New York manufacturer of fine dance apparel for women and girls.
Click here to see a sample of our products and a
list of web sites for purchasing.
With Body Wrappers it's always performance at its best.
Go back to Flash Reviews
Review 2, 3-10: Scary Things!
Cas Public Enraptures a Young Public
By Gus Solomons jr
Copyright 2004 Gus Solomons jr
New! Sponsor a Flash!
NEW YORK -- To its roster
of "family friendly" attractions the New Victory Theater recently
added Cas Public (February 27-March 7), a troupe from Montreal.
Director/choreographer Helene Blackburn's first show for young audiences,
"If You Go Down to the Woods Today," deals with fears, real and
imagined, that plague children. Nicolo Paganini's "24 Caprices"
and a sound collage by Adrien Beaudoin accompany the hour-long piece.
On stage, stripped to
its bare walls, the five performers introduce themselves by their
real names and their phobias: Christophe (Garcia) fears deep lakes;
Roxane (Duchesne-Roy) dreads not being understood; Yves (St. Pierre)
hates loud noises; Hanako (Hoshimi-Caines) is afraid of monsters;
and Sylvain (Poirier) doesn't like talking in public. Candace Broecker-Penn,
sitting at the side of the stage, signs the dialog for the hearing-impaired.
The dancers also sign what they're saying, expanding the gestures
into lively dance movement.
The dance passages --
sprinkled with gratuitous bits of dialog -- show Blackburn to be
a clever movement crafter. A unison duet for Christophe and Hanako,
Sylvain and Roxane glides blithely around the stage, and later a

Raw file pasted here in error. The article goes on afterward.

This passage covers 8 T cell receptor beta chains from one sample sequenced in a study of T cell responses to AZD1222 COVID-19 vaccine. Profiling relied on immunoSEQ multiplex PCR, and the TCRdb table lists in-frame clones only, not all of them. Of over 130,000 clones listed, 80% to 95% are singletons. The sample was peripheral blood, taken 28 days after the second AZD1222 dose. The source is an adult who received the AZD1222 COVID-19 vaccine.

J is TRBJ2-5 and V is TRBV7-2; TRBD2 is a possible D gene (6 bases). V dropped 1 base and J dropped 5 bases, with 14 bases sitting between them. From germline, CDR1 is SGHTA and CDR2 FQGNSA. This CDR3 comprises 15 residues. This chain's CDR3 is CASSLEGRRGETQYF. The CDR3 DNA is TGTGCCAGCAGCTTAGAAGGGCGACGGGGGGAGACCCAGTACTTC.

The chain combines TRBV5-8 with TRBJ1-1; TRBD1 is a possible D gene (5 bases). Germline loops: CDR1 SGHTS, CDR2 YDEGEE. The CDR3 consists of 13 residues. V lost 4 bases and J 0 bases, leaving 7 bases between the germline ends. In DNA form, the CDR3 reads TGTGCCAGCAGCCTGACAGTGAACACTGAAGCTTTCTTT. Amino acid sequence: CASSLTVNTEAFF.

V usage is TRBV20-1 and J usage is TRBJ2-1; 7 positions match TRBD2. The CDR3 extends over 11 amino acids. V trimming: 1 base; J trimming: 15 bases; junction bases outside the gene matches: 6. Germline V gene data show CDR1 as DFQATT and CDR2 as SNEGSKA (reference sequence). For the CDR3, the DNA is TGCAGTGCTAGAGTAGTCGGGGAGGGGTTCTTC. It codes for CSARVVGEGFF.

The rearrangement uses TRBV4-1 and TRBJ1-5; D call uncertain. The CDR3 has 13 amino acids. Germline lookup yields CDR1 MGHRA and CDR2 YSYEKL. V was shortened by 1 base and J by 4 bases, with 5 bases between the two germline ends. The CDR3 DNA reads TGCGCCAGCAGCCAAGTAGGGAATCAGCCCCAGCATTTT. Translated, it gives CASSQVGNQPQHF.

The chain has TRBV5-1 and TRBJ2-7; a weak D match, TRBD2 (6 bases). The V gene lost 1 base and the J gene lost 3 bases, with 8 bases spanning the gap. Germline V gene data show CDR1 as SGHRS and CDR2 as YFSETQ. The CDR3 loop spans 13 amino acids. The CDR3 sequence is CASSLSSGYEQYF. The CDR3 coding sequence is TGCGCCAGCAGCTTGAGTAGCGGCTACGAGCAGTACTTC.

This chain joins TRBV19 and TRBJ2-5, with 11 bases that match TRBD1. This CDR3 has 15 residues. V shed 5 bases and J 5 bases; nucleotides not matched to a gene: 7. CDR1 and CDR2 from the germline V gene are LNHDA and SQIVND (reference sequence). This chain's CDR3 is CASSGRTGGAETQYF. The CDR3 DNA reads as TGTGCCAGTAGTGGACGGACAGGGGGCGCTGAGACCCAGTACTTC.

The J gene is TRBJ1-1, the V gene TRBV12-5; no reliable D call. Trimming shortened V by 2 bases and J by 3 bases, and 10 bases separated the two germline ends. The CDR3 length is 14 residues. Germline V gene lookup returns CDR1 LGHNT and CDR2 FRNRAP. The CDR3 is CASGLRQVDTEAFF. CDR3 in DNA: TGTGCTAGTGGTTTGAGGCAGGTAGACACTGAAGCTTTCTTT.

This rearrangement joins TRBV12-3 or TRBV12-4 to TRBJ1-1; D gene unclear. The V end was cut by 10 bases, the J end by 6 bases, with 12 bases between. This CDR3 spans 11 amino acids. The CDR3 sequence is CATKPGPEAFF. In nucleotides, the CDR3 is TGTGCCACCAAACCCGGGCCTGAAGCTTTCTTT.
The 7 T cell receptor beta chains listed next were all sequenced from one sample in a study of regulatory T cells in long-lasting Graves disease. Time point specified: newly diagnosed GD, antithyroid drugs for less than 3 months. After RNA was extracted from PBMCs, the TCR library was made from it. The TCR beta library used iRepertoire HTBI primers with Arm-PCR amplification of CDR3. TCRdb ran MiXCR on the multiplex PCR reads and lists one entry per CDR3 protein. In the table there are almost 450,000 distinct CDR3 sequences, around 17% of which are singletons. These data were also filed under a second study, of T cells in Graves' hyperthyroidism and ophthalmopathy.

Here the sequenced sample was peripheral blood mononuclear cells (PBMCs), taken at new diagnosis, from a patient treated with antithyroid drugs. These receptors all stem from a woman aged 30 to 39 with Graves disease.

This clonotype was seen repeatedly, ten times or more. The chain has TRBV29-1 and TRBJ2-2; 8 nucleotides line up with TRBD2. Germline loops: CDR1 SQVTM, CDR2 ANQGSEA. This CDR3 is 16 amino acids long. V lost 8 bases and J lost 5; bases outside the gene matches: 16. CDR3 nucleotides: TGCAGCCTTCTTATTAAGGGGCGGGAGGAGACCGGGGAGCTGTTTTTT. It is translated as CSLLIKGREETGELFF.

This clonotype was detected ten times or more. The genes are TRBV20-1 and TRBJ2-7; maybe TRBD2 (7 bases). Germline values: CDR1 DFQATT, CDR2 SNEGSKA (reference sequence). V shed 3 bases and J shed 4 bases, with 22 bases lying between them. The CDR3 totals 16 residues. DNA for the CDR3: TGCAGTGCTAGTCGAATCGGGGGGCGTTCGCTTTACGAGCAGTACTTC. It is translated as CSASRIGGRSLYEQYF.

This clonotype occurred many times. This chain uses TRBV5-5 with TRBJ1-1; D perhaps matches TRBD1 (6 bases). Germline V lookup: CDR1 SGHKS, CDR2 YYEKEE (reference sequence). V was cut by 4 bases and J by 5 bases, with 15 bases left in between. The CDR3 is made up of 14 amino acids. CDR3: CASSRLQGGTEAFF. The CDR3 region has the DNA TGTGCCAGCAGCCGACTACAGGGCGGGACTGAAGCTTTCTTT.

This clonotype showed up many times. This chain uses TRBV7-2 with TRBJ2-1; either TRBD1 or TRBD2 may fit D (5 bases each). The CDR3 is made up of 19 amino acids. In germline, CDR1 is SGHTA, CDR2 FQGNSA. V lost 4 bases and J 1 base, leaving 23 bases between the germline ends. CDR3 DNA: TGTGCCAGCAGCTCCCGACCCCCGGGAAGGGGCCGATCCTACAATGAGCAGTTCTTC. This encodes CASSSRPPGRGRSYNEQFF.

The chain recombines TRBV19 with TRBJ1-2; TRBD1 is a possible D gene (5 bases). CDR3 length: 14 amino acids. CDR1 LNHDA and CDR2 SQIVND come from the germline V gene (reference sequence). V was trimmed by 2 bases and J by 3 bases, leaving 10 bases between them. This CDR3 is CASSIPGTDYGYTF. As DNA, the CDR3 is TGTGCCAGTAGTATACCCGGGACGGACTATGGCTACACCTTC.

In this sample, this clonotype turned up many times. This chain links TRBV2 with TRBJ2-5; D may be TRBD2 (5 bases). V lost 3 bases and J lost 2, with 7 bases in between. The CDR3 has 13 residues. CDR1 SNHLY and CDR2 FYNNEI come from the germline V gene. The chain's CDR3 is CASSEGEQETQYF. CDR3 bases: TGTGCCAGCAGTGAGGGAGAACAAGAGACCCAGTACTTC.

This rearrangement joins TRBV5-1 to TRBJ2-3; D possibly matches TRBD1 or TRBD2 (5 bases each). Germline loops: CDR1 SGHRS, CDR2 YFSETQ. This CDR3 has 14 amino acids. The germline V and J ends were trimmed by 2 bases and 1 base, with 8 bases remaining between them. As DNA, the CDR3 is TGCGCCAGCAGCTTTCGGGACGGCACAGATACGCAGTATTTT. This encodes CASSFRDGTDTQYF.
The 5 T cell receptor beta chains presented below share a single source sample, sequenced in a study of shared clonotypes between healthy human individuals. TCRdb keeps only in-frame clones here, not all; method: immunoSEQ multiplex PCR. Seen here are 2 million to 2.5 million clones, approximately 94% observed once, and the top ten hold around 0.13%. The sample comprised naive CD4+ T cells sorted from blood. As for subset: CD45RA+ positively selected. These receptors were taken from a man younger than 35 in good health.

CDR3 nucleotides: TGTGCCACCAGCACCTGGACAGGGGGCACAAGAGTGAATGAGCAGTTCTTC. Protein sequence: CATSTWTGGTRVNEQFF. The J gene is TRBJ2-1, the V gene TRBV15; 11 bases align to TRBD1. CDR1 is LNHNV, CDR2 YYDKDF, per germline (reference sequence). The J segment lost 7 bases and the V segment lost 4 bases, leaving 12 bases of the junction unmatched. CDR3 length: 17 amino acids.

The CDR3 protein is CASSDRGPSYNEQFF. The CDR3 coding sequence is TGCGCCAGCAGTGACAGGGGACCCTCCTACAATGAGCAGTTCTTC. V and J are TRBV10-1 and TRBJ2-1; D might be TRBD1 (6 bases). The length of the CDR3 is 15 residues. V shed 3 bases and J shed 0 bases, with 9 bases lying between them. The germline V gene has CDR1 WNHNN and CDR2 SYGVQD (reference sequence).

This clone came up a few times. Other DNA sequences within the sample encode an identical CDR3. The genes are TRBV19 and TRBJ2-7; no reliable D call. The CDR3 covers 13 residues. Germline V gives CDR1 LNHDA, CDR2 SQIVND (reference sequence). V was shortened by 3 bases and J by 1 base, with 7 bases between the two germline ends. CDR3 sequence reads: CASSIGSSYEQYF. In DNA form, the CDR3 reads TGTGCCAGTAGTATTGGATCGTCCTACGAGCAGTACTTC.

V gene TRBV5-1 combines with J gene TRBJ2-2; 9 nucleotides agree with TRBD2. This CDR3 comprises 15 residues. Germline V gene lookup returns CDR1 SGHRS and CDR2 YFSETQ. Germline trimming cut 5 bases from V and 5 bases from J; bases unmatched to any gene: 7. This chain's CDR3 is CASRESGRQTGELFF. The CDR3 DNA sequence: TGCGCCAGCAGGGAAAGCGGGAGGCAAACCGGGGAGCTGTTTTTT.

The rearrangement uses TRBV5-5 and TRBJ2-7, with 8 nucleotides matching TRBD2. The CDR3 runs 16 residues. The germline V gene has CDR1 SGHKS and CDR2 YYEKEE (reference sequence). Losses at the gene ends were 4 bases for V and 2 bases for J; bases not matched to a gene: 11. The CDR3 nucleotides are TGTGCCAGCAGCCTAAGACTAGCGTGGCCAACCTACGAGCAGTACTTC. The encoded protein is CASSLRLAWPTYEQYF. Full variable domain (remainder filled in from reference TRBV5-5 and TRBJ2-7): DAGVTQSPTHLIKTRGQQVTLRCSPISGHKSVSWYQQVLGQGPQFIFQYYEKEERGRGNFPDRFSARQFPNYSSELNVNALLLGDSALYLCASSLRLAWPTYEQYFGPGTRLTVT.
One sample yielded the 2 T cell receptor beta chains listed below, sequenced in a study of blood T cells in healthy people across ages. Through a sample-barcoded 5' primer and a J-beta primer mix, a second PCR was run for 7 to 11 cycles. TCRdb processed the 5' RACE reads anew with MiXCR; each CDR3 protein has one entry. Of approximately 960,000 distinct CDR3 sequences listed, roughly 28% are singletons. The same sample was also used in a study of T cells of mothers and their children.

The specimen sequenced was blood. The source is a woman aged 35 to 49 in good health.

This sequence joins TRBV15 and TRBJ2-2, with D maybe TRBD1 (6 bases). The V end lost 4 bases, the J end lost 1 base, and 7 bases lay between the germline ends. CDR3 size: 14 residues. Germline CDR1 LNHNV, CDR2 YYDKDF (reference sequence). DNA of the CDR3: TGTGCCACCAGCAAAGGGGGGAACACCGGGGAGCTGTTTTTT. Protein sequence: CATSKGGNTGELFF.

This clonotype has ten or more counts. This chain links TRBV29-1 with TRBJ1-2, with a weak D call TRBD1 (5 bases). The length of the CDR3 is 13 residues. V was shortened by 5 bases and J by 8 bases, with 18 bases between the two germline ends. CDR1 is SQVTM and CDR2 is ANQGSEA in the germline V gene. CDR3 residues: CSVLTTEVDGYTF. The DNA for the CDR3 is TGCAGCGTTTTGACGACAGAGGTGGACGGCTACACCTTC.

running, leaping quartet -- minus Christophe -- cuts crisp diagonal
paths across the space.
Two dancers focus low
spotlights on Yves's legs and feet in his fast footwork solo: Irish
step meets South African boot dance. Hanako's solo -- which, at
first, she refuses to do, because she fears it will be too good
-- is framed in a single spotlight. Her fingers walk along her body;
she spars with her fists and incorporates more sign-language moves.
At the end, Christophe shadows her in silhouette. Roxane in an angel's
dress (clothes are by Carole Courtois) soars aloft in the nimble
hands of Christophe and Sylvain. And Sylvain has a cute kinetic
dialog with a spotlight that first hounds, then avoids him.
Fears touched upon also
include loneliness, thunder, parents' separation, being different,
spiders, and on and on. A fog machine, paper snow, eerie lighting
by Jean-Francois Gelinas, and animated spiders projected on the
rear wall provide some scary moments. But the script throughout
lumps together real fears like fire or divorce, and imaginary ones
like monsters and the dark, without distinction. Often the dancers'
chatter distracts from the dancing and doesn't pertain to fear at
all. But the youngsters near me in the audience appeared rapt and,
with their folks, laughed at the dancers' charming characterizations
and silly shenanigans in almost all the right places.
Go back to Flash Reviews